Cupid, Cinderella, Rapunzel, and other tales of romance go beyond telling of our desire for a relationship to reflect spiritual longings for love. To me these stories tell of our yearning to connect with the spiritual side of ourselves. Valentine's Day also speaks to spiritual love.
In the United Kingdom, Valentine's Day has become so commercialized. It could be a sad time for those who either have no partners or have partners who are not romantically inclined. I say romantically inclined because I used to dread the million red roses I saw everywhere. My husband is anything but romantic. Kind, loving, gentle, meek, and mild, yes, but romantic, no. It never bothered me much until a new family moved across the road from us.
One Valentine's Day I saw out our kitchen window the biggest bunch of red roses on our neighbor's doorstep. She was away, and the delivery boy had left the roses outside. The bouquet was covered with luscious red ribbons flapping in the wind. It announced to the world her husband's love for her. I sighed, thinking, "I'll be lucky if I get a bunch of dead dandelions, never mind roses!"
True enough, when my husband walked in cheerily from work, full of joy and oblivious to what day it was, I just gave a huge sigh.
"What's the matter?" he asked. I told him about the huge bunch of roses on my neighbor's doorstep. He said in utter amazement, "Roses! What do you want roses for? You know I love you." And that was that.
It's funny how we gauge love. You could be in the most fantastically loving relationship and still be lonely. When someone first told me about Mary Baker Eddy's book, "Science and Health with Key to the Scriptures," I read, "God is Love.... Shall we plead for more at the open fount, which is pouring forth more than we accept?" (pg. 2) I thought, "What am I not accepting as love in my life? Where am I missing my connection with God's love?"
Love has always been vitally important in my life. I am by nature a warm and affectionate person. I had loads of friends. But that wasn't enough. I longed to be loved and cherished, to have love showered on me with all the trimmings - red roses, the lot. Where would I begin to find love within myself?
I sat and listened for some days, meditating and praying. I discovered where I had missed my connection. It was a shock to discover that although I had adored God all my life, I had never felt an intimate relationship with Him. I felt a deficiency in my relationship with God, and, as a result, I felt deficient in my relationship with others. My personal relationship with God was lacking.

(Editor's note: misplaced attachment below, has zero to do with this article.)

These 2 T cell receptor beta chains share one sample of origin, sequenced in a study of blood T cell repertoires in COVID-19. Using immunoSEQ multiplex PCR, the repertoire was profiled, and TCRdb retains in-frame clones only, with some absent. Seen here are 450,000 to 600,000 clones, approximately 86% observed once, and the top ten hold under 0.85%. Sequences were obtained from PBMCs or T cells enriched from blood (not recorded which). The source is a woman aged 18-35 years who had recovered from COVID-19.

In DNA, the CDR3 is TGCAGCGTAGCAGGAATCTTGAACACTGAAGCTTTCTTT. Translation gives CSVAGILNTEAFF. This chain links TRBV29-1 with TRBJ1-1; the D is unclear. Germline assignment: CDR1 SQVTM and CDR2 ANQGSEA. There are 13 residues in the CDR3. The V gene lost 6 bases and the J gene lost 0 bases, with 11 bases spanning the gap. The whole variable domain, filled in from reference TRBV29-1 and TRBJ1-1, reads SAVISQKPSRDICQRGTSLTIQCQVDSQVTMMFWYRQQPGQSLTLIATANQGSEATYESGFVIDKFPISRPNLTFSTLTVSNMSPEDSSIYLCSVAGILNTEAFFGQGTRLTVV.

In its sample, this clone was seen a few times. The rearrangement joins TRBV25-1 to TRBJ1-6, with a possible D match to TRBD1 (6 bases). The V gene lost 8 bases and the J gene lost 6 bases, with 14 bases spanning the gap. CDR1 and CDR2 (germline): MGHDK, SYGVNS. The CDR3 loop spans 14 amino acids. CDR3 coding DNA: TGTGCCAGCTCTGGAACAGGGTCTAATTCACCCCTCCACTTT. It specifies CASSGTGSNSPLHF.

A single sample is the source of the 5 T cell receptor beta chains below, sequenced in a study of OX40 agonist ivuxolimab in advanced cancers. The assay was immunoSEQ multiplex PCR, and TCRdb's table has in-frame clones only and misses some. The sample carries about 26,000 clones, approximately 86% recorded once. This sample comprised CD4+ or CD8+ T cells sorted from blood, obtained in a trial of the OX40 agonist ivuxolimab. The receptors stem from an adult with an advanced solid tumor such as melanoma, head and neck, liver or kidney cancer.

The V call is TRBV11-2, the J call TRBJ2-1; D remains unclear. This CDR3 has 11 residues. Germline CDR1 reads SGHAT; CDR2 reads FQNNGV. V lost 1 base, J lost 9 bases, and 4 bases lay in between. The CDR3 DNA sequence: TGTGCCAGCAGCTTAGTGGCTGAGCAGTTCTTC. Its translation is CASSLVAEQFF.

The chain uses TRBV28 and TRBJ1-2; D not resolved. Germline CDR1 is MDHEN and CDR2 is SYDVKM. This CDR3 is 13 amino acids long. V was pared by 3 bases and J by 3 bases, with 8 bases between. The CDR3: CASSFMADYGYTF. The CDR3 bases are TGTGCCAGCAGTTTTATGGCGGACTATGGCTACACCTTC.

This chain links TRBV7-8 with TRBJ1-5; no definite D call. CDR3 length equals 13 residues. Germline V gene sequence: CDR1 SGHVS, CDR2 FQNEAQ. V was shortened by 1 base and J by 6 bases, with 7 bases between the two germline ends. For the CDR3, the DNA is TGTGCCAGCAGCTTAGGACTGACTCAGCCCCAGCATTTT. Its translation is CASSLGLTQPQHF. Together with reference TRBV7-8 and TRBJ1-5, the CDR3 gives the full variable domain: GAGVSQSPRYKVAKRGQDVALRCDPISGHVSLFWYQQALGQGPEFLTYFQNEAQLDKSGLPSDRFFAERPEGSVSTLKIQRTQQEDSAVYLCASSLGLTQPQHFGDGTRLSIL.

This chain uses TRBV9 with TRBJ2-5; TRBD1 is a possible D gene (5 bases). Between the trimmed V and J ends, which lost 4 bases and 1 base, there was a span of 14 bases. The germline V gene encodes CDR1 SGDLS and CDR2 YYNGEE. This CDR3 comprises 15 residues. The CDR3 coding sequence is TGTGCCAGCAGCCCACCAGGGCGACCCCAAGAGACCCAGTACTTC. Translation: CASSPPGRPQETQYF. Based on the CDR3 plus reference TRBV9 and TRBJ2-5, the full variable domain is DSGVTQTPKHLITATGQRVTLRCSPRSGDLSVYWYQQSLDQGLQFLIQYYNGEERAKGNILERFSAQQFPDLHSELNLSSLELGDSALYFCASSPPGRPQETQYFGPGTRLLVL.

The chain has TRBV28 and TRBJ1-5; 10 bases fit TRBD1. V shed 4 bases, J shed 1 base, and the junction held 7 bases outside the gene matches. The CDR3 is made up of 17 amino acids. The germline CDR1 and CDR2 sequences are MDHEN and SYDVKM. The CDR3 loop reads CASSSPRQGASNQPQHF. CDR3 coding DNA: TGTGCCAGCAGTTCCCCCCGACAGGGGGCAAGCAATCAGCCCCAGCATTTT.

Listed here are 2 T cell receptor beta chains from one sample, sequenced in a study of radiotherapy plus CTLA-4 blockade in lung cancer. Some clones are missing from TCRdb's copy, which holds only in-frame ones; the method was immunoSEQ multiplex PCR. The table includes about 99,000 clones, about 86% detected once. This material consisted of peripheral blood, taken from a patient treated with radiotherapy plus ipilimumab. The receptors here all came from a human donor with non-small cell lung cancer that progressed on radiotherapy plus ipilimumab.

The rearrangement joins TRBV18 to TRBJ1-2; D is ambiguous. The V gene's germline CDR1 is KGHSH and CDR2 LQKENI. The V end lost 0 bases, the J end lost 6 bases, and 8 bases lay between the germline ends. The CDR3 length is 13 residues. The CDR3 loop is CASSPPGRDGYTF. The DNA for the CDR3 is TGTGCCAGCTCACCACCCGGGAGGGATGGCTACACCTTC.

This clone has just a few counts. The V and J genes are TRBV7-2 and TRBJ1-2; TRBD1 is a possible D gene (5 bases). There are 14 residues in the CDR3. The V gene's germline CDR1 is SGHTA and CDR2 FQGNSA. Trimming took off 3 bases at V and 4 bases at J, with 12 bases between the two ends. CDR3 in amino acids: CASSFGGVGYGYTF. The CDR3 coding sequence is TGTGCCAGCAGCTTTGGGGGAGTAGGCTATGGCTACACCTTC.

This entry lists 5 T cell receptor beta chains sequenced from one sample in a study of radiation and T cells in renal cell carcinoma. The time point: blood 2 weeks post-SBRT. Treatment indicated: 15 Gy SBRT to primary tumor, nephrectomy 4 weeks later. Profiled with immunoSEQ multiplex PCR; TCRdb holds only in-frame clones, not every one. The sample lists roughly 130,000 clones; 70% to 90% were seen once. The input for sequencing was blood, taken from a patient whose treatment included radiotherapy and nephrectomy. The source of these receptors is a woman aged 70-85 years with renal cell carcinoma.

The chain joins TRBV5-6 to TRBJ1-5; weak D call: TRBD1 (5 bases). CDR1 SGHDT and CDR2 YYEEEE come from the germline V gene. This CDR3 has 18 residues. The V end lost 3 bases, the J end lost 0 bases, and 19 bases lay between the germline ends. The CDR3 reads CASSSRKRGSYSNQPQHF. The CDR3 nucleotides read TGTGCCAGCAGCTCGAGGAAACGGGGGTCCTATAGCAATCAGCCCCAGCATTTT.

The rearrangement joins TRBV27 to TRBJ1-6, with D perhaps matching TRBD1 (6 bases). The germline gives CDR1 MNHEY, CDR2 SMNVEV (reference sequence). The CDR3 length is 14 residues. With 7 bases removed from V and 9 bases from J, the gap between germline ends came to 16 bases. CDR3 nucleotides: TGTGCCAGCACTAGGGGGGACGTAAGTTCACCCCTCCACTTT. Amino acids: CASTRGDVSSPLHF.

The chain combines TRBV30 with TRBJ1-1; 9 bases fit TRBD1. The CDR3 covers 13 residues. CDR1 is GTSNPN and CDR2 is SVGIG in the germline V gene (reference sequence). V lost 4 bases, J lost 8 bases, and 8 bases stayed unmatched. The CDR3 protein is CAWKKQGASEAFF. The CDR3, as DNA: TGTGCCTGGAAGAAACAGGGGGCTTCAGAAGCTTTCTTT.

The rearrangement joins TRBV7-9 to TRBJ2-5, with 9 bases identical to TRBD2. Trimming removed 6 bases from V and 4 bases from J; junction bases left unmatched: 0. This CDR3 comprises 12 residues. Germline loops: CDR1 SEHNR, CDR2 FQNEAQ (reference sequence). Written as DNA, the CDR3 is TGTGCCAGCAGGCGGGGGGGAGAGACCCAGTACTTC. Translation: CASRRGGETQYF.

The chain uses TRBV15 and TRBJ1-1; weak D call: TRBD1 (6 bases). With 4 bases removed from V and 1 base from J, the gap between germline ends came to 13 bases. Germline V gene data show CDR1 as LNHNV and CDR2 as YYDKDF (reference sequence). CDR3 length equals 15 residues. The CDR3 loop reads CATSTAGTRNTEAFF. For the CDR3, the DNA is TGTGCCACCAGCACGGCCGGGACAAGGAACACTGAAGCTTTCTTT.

God was there to meet my spiritual loneliness through meaningful times of prayer. He does not leave us alone. He has promised, "I will never leave thee, nor forsake thee" (Heb. 13:5).
From here a whole new world opened up. I discovered Love is the strength that gives me life. When I received love from my intimate relationship with God, I lost fear. I was able to give the best in me without expecting a return of anything. I realized the practical form of love is respect.
Respect is acceptance of the fact that we are all different and individual. At the same time, we all have something important and valuable to share.
I suddenly saw how much my husband loved me. He worked very hard so that the children and I could have a happy life. The love he gave was not accompanied with pomp and ceremony; he just gave his all to us in quiet and gentle ways. Everything I looked at was what he had provided by working all hours for our comfort. How could I have been so blind to all this abundant love? He gave me a Valentine gift every second of his life. My heart had so hardened on a self-centered love that I had missed what I had all around me in such abundance.
For the first time in my life, I saw how thoughts guide our destiny. And keeping my thoughts on the right track starts with my relationship with God.
To be content is a choice, not a chore. The fruit of contentment is happiness. Today I use Valentine's Day to recommit to my own spiritual values and to share meaningful and heartfelt appreciation to all the important people in my life.
Though I speak
with the tongues of men
and of angels, and have not charity, I am become
as sounding brass,
or a tinkling cymbal....
And now abideth faith, hope, charity, these three; but the greatest of these is charity.
I Corinthians 13:1, 13